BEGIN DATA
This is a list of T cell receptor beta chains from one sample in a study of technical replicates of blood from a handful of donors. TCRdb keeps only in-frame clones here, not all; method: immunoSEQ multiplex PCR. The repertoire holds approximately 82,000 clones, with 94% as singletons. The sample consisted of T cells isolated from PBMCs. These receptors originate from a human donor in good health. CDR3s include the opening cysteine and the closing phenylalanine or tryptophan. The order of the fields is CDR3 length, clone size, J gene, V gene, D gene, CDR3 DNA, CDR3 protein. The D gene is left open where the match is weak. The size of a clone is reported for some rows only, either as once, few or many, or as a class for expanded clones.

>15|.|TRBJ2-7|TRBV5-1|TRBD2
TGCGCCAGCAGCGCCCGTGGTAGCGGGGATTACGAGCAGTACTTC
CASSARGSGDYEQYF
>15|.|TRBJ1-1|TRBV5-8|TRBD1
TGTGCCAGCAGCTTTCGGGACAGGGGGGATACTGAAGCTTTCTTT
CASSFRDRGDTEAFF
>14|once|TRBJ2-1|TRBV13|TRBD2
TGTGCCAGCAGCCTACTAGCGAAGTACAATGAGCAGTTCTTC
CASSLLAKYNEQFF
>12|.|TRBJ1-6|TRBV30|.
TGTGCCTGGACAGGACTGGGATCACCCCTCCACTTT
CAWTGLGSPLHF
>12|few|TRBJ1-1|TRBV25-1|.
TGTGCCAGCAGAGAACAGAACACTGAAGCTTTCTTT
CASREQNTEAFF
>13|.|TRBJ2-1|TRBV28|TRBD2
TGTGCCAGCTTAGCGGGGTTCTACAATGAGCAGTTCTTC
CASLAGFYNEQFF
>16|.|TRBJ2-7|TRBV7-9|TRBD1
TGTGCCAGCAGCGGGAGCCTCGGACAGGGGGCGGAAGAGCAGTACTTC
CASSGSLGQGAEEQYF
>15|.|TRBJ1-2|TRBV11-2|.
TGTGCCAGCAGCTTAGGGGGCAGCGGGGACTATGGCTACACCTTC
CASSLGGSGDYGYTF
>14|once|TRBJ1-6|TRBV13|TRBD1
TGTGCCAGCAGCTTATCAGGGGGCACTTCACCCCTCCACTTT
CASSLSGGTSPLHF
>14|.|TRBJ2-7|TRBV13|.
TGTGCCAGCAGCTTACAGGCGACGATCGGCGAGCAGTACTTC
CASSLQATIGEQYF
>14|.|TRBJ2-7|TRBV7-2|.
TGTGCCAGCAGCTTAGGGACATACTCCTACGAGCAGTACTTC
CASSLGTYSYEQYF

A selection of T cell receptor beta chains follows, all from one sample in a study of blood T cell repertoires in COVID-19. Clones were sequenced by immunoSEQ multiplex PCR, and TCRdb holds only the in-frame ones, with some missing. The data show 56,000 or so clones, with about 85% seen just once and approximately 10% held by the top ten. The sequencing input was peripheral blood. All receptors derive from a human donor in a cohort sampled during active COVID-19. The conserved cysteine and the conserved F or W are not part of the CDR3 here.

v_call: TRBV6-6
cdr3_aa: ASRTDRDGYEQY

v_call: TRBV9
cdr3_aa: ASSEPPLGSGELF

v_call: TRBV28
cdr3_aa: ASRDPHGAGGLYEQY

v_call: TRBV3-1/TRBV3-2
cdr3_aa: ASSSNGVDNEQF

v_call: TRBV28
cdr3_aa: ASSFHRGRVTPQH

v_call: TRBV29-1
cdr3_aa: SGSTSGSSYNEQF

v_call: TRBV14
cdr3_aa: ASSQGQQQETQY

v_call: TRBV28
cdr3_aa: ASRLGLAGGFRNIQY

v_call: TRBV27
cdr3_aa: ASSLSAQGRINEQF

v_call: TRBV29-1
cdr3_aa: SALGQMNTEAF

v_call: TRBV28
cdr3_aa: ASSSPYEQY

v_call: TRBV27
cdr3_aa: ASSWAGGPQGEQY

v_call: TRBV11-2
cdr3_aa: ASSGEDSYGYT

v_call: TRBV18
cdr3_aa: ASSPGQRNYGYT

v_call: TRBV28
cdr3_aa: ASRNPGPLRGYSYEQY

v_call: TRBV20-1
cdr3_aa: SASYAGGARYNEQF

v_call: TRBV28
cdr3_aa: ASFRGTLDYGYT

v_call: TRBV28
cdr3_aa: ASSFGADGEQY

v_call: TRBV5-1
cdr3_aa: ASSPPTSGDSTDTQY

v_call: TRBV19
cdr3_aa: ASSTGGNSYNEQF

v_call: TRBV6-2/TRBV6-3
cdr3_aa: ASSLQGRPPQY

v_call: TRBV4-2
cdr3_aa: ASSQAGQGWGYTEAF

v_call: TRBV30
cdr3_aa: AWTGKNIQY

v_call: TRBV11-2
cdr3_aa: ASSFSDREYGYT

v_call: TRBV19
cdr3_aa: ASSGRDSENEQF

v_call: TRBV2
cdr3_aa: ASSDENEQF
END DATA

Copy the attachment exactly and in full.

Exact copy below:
This is a list of T cell receptor beta chains from one sample in a study of technical replicates of blood from a handful of donors. TCRdb keeps only in-frame clones here, not all; method: immunoSEQ multiplex PCR. The repertoire holds approximately 82,000 clones, with 94% as singletons. The sample consisted of T cells isolated from PBMCs. These receptors originate from a human donor in good health. CDR3s include the opening cysteine and the closing phenylalanine or tryptophan. The order of the fields is CDR3 length, clone size, J gene, V gene, D gene, CDR3 DNA, CDR3 protein. The D gene is left open where the match is weak. The size of a clone is reported for some rows only, either as once, few or many, or as a class for expanded clones.

>15|.|TRBJ2-7|TRBV5-1|TRBD2
TGCGCCAGCAGCGCCCGTGGTAGCGGGGATTACGAGCAGTACTTC
CASSARGSGDYEQYF
>15|.|TRBJ1-1|TRBV5-8|TRBD1
TGTGCCAGCAGCTTTCGGGACAGGGGGGATACTGAAGCTTTCTTT
CASSFRDRGDTEAFF
>14|once|TRBJ2-1|TRBV13|TRBD2
TGTGCCAGCAGCCTACTAGCGAAGTACAATGAGCAGTTCTTC
CASSLLAKYNEQFF
>12|.|TRBJ1-6|TRBV30|.
TGTGCCTGGACAGGACTGGGATCACCCCTCCACTTT
CAWTGLGSPLHF
>12|few|TRBJ1-1|TRBV25-1|.
TGTGCCAGCAGAGAACAGAACACTGAAGCTTTCTTT
CASREQNTEAFF
>13|.|TRBJ2-1|TRBV28|TRBD2
TGTGCCAGCTTAGCGGGGTTCTACAATGAGCAGTTCTTC
CASLAGFYNEQFF
>16|.|TRBJ2-7|TRBV7-9|TRBD1
TGTGCCAGCAGCGGGAGCCTCGGACAGGGGGCGGAAGAGCAGTACTTC
CASSGSLGQGAEEQYF
>15|.|TRBJ1-2|TRBV11-2|.
TGTGCCAGCAGCTTAGGGGGCAGCGGGGACTATGGCTACACCTTC
CASSLGGSGDYGYTF
>14|once|TRBJ1-6|TRBV13|TRBD1
TGTGCCAGCAGCTTATCAGGGGGCACTTCACCCCTCCACTTT
CASSLSGGTSPLHF
>14|.|TRBJ2-7|TRBV13|.
TGTGCCAGCAGCTTACAGGCGACGATCGGCGAGCAGTACTTC
CASSLQATIGEQYF
>14|.|TRBJ2-7|TRBV7-2|.
TGTGCCAGCAGCTTAGGGACATACTCCTACGAGCAGTACTTC
CASSLGTYSYEQYF

A selection of T cell receptor beta chains follows, all from one sample in a study of blood T cell repertoires in COVID-19. Clones were sequenced by immunoSEQ multiplex PCR, and TCRdb holds only the in-frame ones, with some missing. The data show 56,000 or so clones, with about 85% seen just once and approximately 10% held by the top ten. The sequencing input was peripheral blood. All receptors derive from a human donor in a cohort sampled during active COVID-19. The conserved cysteine and the conserved F or W are not part of the CDR3 here.

v_call: TRBV6-6
cdr3_aa: ASRTDRDGYEQY

v_call: TRBV9
cdr3_aa: ASSEPPLGSGELF

v_call: TRBV28
cdr3_aa: ASRDPHGAGGLYEQY

v_call: TRBV3-1/TRBV3-2
cdr3_aa: ASSSNGVDNEQF

v_call: TRBV28
cdr3_aa: ASSFHRGRVTPQH

v_call: TRBV29-1
cdr3_aa: SGSTSGSSYNEQF

v_call: TRBV14
cdr3_aa: ASSQGQQQETQY

v_call: TRBV28
cdr3_aa: ASRLGLAGGFRNIQY

v_call: TRBV27
cdr3_aa: ASSLSAQGRINEQF

v_call: TRBV29-1
cdr3_aa: SALGQMNTEAF

v_call: TRBV28
cdr3_aa: ASSSPYEQY

v_call: TRBV27
cdr3_aa: ASSWAGGPQGEQY

v_call: TRBV11-2
cdr3_aa: ASSGEDSYGYT

v_call: TRBV18
cdr3_aa: ASSPGQRNYGYT

v_call: TRBV28
cdr3_aa: ASRNPGPLRGYSYEQY

v_call: TRBV20-1
cdr3_aa: SASYAGGARYNEQF

v_call: TRBV28
cdr3_aa: ASFRGTLDYGYT

v_call: TRBV28
cdr3_aa: ASSFGADGEQY

v_call: TRBV5-1
cdr3_aa: ASSPPTSGDSTDTQY

v_call: TRBV19
cdr3_aa: ASSTGGNSYNEQF

v_call: TRBV6-2/TRBV6-3
cdr3_aa: ASSLQGRPPQY

v_call: TRBV4-2
cdr3_aa: ASSQAGQGWGYTEAF

v_call: TRBV30
cdr3_aa: AWTGKNIQY

v_call: TRBV11-2
cdr3_aa: ASSFSDREYGYT

v_call: TRBV19
cdr3_aa: ASSGRDSENEQF

v_call: TRBV2
cdr3_aa: ASSDENEQF